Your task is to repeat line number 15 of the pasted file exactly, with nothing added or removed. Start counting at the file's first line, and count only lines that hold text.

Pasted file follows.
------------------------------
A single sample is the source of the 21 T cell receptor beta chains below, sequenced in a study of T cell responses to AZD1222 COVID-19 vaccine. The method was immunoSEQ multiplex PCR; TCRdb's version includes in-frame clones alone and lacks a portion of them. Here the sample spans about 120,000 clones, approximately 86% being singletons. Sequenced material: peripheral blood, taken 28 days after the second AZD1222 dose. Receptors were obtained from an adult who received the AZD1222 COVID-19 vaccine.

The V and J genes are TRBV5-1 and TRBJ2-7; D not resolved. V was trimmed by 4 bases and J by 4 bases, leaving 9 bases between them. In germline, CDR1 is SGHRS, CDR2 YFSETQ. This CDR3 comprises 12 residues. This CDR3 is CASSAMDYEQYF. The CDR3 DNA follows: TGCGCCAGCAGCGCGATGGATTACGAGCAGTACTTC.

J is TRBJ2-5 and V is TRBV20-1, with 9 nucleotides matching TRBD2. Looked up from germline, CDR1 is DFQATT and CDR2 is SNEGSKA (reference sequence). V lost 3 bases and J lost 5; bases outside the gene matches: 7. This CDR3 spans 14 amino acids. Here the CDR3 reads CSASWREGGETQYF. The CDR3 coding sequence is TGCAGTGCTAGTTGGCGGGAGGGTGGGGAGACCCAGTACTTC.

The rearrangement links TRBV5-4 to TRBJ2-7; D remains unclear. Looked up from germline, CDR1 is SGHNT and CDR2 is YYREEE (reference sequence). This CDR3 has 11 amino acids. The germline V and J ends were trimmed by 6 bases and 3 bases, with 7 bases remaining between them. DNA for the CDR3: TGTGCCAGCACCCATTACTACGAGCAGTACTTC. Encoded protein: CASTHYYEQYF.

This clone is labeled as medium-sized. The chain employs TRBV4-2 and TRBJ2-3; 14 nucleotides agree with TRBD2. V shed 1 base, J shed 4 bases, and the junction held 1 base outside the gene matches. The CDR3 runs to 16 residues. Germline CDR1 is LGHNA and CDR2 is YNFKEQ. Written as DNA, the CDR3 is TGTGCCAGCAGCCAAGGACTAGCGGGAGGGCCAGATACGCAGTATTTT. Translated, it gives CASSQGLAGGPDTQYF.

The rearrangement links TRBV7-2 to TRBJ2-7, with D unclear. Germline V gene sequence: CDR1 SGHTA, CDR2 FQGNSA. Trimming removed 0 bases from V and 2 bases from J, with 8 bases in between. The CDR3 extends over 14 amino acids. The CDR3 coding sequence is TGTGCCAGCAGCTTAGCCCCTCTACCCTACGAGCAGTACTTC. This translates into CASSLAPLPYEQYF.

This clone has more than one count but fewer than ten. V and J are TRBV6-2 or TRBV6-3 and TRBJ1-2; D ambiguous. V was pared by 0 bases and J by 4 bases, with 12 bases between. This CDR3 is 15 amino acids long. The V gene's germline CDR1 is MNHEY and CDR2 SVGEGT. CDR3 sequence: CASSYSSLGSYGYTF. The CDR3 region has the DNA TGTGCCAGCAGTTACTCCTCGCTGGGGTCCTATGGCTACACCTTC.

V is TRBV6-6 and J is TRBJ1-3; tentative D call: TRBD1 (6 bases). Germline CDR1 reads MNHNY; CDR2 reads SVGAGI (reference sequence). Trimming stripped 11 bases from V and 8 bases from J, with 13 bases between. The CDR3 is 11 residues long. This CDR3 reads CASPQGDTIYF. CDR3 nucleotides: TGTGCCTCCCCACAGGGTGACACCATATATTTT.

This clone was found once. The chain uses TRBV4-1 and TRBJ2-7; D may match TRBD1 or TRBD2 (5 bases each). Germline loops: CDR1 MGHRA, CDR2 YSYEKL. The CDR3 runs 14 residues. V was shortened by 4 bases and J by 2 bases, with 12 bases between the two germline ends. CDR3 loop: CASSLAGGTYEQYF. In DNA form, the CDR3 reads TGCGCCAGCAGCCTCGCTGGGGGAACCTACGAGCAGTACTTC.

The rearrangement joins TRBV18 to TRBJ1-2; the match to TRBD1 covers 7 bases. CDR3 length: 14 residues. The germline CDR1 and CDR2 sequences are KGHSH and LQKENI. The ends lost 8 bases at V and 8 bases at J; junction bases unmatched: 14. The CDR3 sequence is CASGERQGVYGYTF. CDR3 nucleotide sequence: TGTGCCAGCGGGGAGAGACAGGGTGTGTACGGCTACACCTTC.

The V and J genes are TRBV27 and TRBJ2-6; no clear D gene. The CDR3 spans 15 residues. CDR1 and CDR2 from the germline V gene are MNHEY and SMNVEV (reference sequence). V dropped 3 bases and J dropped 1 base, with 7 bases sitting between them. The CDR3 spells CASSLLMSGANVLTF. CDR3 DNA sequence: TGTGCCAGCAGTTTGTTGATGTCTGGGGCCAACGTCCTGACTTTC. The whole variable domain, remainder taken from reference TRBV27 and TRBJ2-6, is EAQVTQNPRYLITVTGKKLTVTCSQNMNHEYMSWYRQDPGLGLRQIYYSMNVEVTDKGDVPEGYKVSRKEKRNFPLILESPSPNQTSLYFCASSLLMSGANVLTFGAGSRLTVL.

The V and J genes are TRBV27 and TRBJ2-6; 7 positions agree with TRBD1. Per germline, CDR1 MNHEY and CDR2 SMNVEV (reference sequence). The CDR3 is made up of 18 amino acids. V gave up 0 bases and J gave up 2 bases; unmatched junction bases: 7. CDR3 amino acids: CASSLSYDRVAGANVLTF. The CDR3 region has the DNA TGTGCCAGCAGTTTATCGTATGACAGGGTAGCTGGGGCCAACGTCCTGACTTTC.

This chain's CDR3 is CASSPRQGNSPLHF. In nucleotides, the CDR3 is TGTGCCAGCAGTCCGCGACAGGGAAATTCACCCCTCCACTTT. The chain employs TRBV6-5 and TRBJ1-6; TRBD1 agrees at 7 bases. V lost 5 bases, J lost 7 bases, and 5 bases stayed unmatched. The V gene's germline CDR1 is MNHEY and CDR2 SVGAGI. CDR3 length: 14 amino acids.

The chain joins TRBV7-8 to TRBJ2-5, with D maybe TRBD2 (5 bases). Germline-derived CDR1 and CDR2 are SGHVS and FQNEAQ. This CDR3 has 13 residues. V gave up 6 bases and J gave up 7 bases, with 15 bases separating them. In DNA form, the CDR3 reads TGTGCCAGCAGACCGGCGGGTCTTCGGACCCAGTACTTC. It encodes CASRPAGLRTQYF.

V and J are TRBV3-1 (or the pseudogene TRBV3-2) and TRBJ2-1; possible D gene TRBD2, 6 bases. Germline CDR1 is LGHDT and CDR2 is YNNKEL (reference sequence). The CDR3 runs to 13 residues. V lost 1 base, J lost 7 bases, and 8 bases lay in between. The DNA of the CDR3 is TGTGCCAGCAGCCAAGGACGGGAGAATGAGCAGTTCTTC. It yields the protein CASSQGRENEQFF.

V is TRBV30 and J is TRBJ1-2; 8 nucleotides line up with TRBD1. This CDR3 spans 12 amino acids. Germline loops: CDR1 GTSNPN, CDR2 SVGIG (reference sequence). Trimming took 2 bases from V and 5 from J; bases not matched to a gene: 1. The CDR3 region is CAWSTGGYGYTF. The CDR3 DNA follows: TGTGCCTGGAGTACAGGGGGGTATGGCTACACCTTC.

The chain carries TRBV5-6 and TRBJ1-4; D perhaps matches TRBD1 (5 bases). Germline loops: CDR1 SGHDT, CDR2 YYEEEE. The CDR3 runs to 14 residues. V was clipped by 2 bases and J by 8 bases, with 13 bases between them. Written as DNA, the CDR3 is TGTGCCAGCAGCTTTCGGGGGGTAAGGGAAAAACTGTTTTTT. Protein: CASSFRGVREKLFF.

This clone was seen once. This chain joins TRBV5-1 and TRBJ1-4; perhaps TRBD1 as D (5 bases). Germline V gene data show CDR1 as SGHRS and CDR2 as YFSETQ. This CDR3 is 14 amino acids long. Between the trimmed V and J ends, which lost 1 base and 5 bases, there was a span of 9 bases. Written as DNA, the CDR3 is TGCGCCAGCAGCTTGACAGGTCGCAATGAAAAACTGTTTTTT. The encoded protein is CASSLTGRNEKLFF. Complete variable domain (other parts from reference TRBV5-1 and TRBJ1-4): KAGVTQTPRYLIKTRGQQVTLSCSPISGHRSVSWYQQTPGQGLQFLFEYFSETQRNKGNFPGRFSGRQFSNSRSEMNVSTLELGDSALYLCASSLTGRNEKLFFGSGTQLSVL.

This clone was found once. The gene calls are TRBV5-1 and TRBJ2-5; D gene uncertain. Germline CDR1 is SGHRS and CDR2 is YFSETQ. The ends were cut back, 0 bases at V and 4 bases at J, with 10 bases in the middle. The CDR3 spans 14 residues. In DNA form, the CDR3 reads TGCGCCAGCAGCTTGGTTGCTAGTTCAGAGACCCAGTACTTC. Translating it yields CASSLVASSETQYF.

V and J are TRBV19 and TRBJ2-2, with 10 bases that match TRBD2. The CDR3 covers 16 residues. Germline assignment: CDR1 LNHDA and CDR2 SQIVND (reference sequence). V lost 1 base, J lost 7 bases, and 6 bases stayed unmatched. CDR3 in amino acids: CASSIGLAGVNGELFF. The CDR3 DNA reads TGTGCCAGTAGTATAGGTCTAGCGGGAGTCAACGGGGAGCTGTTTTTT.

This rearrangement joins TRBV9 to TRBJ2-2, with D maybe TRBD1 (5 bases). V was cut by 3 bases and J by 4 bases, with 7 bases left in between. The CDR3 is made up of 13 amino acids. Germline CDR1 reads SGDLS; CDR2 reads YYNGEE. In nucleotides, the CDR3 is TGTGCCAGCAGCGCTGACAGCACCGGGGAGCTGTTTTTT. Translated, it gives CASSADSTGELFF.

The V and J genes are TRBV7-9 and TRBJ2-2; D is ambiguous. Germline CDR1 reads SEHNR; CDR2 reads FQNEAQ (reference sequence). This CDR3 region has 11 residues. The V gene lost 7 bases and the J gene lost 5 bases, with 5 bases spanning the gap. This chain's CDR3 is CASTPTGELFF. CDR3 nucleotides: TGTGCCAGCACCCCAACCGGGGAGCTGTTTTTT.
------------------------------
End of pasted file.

V and J are TRBV3-1 (or the pseudogene TRBV3-2) and TRBJ2-1; possible D gene TRBD2, 6 bases. Germline CDR1 is LGHDT and CDR2 is YNNKEL (reference sequence). The CDR3 runs to 13 residues. V lost 1 base, J lost 7 bases, and 8 bases lay in between. The DNA of the CDR3 is TGTGCCAGCAGCCAAGGACGGGAGAATGAGCAGTTCTTC. It yields the protein CASSQGRENEQFF.